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White House to Congress: Foreign weapons funding is all about US jobs

White House to Congress: Foreign weapons funding is all about US jobs

Secretaries Blinken and Austin defended the administration’s Israel policy at a hearing interrupted by antiwar protestors.

Reporting | QiOSK

The Biden administration’s funding request for Israel and Ukraine will be a boon for the American economy, argued Secretary of State Antony Blinken and Secretary of Defense Lloyd Austin in a high profile hearing on Tuesday.

“When we send our friends munitions from our stockpiles, the money to replenish our supplies strengthens our military readiness, and we invest in American industry and American workers,” Austin told the Senate Appropriations Committee. “Some $50 billion of this supplemental request would flow through our defense industrial base, creating American jobs in more than 30 states.”

The argument has become central to the Biden administration’s messaging in recent weeks as it seeks Republican support for its $105 billion request to fund aid for Ukraine and Israel; disaster relief; and border security.

It is unclear whether the “jobs” argument has convinced Ukraine aid skeptics in the House, who have pushed for greater restrictions on future funding. But it resonated with many senators on the Appropriations Committee, who applauded the potential investment in America’s economy and defense industrial base.

Experts, for their part, argue that weapons spending is far less effective at creating jobs than other forms of government investment, including education and healthcare.

On Monday, Newly minted House Speaker Mike Johnson (R-La.) introduced a separate bill that only includes funding for Israel. Blinken argued against the move, contending that Russia’s war on Ukraine and Hamas’s attack on Israel are fundamentally linked. Austin added that the Ukrainian military would collapse if American support were cut off.

Protestors repeatedly interrupted Blinken’s remarks in the first half hour of the hearing, with at least six different demonstrators calling for an immediate ceasefire in Gaza and accusing the White House of supporting “genocide.” Multiple participants in the protest appeared to be affiliated with Code Pink, a prominent antiwar organization.

“I also hear very much the passions expressed in this room,” Blinken said after demonstrators were removed. “All of us are committed to the protection of civilian life.”

“But all of us know the imperative of standing up with our allies and partners when their security, when their democracies are threatened,” he added. “We stand resolutely with them even as we stand resolutely for the protection of innocent civilians.”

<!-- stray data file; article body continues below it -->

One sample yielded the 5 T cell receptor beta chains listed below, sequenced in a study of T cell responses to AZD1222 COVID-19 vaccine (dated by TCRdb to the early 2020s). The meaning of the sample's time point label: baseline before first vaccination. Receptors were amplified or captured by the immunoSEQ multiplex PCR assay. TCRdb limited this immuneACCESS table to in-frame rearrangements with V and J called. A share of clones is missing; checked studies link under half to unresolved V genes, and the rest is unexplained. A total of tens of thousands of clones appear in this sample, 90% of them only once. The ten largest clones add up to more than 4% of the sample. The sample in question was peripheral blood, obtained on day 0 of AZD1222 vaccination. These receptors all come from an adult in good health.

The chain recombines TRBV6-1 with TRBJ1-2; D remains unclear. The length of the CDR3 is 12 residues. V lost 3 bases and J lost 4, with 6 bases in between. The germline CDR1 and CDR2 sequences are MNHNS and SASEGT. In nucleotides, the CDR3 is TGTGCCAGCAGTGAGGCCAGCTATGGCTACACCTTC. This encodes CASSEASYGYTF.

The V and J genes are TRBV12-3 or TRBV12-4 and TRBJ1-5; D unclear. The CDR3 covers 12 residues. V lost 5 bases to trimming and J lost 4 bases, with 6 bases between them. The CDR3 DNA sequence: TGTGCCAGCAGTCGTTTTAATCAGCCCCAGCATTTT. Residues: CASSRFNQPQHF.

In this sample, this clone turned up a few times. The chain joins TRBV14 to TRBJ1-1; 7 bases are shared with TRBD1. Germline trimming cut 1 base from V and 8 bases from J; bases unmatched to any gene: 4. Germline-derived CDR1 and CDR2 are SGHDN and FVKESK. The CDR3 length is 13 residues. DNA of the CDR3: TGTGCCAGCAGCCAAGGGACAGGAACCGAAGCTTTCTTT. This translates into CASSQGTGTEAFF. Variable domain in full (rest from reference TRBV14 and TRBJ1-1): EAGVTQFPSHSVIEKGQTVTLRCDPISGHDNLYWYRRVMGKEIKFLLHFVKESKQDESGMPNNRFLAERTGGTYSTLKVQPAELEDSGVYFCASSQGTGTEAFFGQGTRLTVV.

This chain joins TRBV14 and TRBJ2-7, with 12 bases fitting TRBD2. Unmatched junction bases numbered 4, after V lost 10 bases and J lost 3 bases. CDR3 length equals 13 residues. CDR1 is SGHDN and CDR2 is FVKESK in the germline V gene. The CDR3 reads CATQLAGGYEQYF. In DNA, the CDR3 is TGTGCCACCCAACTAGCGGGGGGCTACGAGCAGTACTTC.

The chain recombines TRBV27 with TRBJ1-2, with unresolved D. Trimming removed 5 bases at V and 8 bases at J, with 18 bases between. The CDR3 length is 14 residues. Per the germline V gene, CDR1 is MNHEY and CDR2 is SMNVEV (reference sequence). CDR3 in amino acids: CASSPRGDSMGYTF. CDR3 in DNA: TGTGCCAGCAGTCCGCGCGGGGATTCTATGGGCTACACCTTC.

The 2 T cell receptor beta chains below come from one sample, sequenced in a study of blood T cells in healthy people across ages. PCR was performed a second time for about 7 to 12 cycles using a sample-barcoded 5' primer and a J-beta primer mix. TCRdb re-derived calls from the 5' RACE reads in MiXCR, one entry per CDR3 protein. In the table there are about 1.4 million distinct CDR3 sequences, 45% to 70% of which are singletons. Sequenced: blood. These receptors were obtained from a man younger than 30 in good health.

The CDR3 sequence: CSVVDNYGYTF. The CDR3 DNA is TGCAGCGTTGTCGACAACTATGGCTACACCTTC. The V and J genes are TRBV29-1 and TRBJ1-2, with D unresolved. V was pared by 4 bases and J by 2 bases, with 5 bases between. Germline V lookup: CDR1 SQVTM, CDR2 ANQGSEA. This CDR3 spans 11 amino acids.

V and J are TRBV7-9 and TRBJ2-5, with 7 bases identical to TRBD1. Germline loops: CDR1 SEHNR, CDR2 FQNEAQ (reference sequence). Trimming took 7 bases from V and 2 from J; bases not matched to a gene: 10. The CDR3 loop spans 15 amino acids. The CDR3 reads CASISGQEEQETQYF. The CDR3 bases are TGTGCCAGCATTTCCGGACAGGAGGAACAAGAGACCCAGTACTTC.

Blinken and Austin defended U.S. policy in Ukraine and Israel, frequently invoking alleged war crimes committed by Russian forces and Hamas. “Israel has not only the right but the duty to defend itself,” Blinken said, echoing a frequent argument from the Biden administration in recent weeks. “No nation would tolerate” Hamas continuing to operate on their territory, he continued.

Neither official directly addressed claims that Israel has violated international law through alleged disproportionate violence against Gazan civilians, use of banned munitions like white phosphorus, and efforts to prevent aid from reaching Gaza. Blinken “stressed the need for Israel to abide by the law of war” but accused Hamas of using civilians as “human shields.”

Blinken highlighted that Gazans “desperately need” humanitarian assistance in order to survive. He also noted that the U.S., Israel, and Egypt have established a system whereby every United Nations-operated truck “is checked by Israel” and Egyptian authorities in order to prevent Hamas from transporting weapons in aid shipments. Blinken added that no aid has been diverted to help the militant organization, which both he and Austin repeatedly compared to the Islamic State.

Austin, for his part, addressed the escalation of attacks on U.S. forces in Iraq and Syria by Iranian-backed militias, which the Pentagon has responded to with at least one set of airstrikes on a militia base in Syria. “We reserve the right to respond at a place and time of our choosing,” he said. “We will do what’s necessary to protect our troops and deter this type of behavior.”

When pressed by Sen. Lindsey Graham (R-S.C.), Austin refused to commit to a direct attack on Iran if an Iranian-backed militia killed an American soldier in a strike in Iraq or Syria.

Photo credit: Screengrab via appropriations.senate.gov
Reporting | QiOSK
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A U.S. Special Forces Soldier demonstrates a kneeling firing position before a live fire range, March 6, 2017 at Camp Zagre, Burkina Faso. Burkina Faso Soldiers also practiced firing in seated position, standing position, and practiced turning and firing. (U.S. Army photo by Spc. Britany Slessman 3rd Special Forces Group (Airborne) Multimedia Illustrator/released)
A U.S. Special Forces Soldier demonstrates a kneeling firing position before a live fire range, March 6, 2017 at Camp Zagre, Burkina Faso. Burkina Faso Soldiers also practiced firing in seated position, standing position, and practiced turning and firing. (U.S. Army photo by Spc. Britany Slessman 3rd Special Forces Group (Airborne) Multimedia Illustrator/released)

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